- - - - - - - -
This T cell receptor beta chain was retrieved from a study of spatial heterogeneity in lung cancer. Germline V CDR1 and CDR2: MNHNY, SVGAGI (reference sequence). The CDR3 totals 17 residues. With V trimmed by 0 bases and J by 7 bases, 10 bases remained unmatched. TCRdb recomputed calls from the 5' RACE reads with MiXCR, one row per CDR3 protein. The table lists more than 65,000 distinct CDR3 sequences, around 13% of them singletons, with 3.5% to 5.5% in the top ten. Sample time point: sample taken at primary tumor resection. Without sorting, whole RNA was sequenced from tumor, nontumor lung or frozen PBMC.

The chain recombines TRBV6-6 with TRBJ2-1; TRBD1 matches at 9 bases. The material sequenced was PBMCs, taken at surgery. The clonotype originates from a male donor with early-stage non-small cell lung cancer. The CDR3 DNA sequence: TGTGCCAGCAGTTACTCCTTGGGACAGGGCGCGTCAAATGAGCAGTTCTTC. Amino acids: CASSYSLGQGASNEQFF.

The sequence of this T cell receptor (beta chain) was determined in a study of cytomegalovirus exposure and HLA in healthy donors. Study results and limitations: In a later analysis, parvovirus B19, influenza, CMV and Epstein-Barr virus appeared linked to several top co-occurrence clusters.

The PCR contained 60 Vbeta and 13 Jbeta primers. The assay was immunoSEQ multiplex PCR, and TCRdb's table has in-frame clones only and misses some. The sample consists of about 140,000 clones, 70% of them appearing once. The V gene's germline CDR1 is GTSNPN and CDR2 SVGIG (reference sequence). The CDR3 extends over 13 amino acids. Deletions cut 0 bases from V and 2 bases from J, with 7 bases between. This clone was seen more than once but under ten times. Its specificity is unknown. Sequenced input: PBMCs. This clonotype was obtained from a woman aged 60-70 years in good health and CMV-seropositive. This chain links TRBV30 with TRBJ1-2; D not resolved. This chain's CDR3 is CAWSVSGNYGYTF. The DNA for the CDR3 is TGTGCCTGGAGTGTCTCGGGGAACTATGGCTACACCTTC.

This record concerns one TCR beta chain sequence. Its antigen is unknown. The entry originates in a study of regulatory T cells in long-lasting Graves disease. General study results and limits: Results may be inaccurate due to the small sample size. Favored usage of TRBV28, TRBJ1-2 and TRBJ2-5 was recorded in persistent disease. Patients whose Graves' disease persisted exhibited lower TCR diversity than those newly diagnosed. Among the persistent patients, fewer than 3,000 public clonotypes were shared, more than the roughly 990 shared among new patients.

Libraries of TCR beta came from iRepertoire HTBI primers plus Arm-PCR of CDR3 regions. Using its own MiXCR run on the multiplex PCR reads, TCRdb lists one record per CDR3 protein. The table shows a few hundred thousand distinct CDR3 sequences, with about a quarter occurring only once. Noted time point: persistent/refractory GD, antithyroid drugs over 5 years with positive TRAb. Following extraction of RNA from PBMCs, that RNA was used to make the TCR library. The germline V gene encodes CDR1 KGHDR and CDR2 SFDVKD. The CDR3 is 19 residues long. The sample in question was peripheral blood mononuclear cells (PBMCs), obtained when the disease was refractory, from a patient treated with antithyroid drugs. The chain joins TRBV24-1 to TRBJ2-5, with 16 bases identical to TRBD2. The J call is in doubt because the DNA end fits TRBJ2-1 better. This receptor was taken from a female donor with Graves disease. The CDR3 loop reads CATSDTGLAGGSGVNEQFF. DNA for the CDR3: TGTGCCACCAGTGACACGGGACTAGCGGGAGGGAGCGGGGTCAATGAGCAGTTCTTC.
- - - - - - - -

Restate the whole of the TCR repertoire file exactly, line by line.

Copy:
This T cell receptor beta chain was retrieved from a study of spatial heterogeneity in lung cancer. Germline V CDR1 and CDR2: MNHNY, SVGAGI (reference sequence). The CDR3 totals 17 residues. With V trimmed by 0 bases and J by 7 bases, 10 bases remained unmatched. TCRdb recomputed calls from the 5' RACE reads with MiXCR, one row per CDR3 protein. The table lists more than 65,000 distinct CDR3 sequences, around 13% of them singletons, with 3.5% to 5.5% in the top ten. Sample time point: sample taken at primary tumor resection. Without sorting, whole RNA was sequenced from tumor, nontumor lung or frozen PBMC.

The chain recombines TRBV6-6 with TRBJ2-1; TRBD1 matches at 9 bases. The material sequenced was PBMCs, taken at surgery. The clonotype originates from a male donor with early-stage non-small cell lung cancer. The CDR3 DNA sequence: TGTGCCAGCAGTTACTCCTTGGGACAGGGCGCGTCAAATGAGCAGTTCTTC. Amino acids: CASSYSLGQGASNEQFF.

The sequence of this T cell receptor (beta chain) was determined in a study of cytomegalovirus exposure and HLA in healthy donors. Study results and limitations: In a later analysis, parvovirus B19, influenza, CMV and Epstein-Barr virus appeared linked to several top co-occurrence clusters.

The PCR contained 60 Vbeta and 13 Jbeta primers. The assay was immunoSEQ multiplex PCR, and TCRdb's table has in-frame clones only and misses some. The sample consists of about 140,000 clones, 70% of them appearing once. The V gene's germline CDR1 is GTSNPN and CDR2 SVGIG (reference sequence). The CDR3 extends over 13 amino acids. Deletions cut 0 bases from V and 2 bases from J, with 7 bases between. This clone was seen more than once but under ten times. Its specificity is unknown. Sequenced input: PBMCs. This clonotype was obtained from a woman aged 60-70 years in good health and CMV-seropositive. This chain links TRBV30 with TRBJ1-2; D not resolved. This chain's CDR3 is CAWSVSGNYGYTF. The DNA for the CDR3 is TGTGCCTGGAGTGTCTCGGGGAACTATGGCTACACCTTC.

This record concerns one TCR beta chain sequence. Its antigen is unknown. The entry originates in a study of regulatory T cells in long-lasting Graves disease. General study results and limits: Results may be inaccurate due to the small sample size. Favored usage of TRBV28, TRBJ1-2 and TRBJ2-5 was recorded in persistent disease. Patients whose Graves' disease persisted exhibited lower TCR diversity than those newly diagnosed. Among the persistent patients, fewer than 3,000 public clonotypes were shared, more than the roughly 990 shared among new patients.

Libraries of TCR beta came from iRepertoire HTBI primers plus Arm-PCR of CDR3 regions. Using its own MiXCR run on the multiplex PCR reads, TCRdb lists one record per CDR3 protein. The table shows a few hundred thousand distinct CDR3 sequences, with about a quarter occurring only once. Noted time point: persistent/refractory GD, antithyroid drugs over 5 years with positive TRAb. Following extraction of RNA from PBMCs, that RNA was used to make the TCR library. The germline V gene encodes CDR1 KGHDR and CDR2 SFDVKD. The CDR3 is 19 residues long. The sample in question was peripheral blood mononuclear cells (PBMCs), obtained when the disease was refractory, from a patient treated with antithyroid drugs. The chain joins TRBV24-1 to TRBJ2-5, with 16 bases identical to TRBD2. The J call is in doubt because the DNA end fits TRBJ2-1 better. This receptor was taken from a female donor with Graves disease. The CDR3 loop reads CATSDTGLAGGSGVNEQFF. DNA for the CDR3: TGTGCCACCAGTGACACGGGACTAGCGGGAGGGAGCGGGGTCAATGAGCAGTTCTTC.